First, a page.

The first of three elements of the future Chinese space station was launched on April 21, 2021. The central module, which will be the habitable space of the taikonauts and the station’s control center, was propelled by a Long-March 5B rocket from the Wenchang launch center on the tropical island of Hainan, southern China.
Named Tiangong (“Heavenly Palace”), the Chinese space station (CSS) will be a third of the size of the International Space Station (ISS). A second launch is expected in May 2021, and the first manned station will take place a month later. The CSS is planned to be fully operational by 2022.
While it will be mainly inhabited and operated by China, the authorities said they were opened to international cooperation. The United Nations Office for Outer Space Affairs (UNOOSA) is already studying the range of experiments that could be carried out onboard the CSS, especially by developing countries.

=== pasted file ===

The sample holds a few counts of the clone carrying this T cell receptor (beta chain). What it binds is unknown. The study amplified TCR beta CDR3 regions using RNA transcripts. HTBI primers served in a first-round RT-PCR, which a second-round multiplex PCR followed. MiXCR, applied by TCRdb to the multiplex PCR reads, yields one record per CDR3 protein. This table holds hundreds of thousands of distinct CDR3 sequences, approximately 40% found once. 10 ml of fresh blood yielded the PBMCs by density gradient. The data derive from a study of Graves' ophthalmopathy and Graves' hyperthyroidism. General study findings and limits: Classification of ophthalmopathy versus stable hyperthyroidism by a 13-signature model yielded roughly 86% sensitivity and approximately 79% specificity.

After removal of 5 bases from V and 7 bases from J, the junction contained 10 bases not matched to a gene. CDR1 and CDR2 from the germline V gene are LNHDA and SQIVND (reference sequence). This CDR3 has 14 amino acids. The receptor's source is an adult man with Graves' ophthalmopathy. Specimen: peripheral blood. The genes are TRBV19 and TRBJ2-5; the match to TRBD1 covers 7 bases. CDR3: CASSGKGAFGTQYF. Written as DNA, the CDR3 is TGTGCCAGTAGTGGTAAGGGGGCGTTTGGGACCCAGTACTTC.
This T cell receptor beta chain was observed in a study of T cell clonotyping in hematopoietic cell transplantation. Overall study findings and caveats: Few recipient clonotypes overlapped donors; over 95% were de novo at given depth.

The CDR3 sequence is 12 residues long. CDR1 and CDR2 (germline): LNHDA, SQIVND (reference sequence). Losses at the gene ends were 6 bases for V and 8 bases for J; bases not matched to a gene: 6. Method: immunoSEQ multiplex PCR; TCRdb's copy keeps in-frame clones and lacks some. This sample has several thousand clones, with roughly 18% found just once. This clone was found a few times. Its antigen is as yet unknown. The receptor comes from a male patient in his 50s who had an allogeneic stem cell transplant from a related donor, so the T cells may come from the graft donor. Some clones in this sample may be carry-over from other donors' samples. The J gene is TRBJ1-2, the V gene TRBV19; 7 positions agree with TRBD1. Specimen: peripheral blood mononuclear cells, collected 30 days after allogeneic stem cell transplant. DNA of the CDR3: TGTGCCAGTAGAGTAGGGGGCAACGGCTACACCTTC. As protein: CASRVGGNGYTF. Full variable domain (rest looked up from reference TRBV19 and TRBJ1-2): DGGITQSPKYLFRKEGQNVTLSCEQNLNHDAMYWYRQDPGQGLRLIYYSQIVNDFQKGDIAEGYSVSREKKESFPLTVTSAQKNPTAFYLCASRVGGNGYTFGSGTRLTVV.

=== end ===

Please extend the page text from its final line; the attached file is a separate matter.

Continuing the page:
As the ISS that has been orbiting the Earth since 1998 is due to be retired after 2024, the CSS could very well be the only space station on orbit past that date. China was excluded from the ISS program which regroups Russia, the US, Canada, Europe, and Japan, over concerns that the cooperation would be used to improve its own military programs.
Since it sent its first astronaut into orbit in 2003, China has been heavily investing in its space program in order to catch up with other global powers. In 2019, a Chinese rover was sent on the far side of the moon, a historical first. Another rover should be landing on Mars in May 2021. In March 2021, the Chinese space agency announced its plan to build a lunar base, in cooperation with Russia.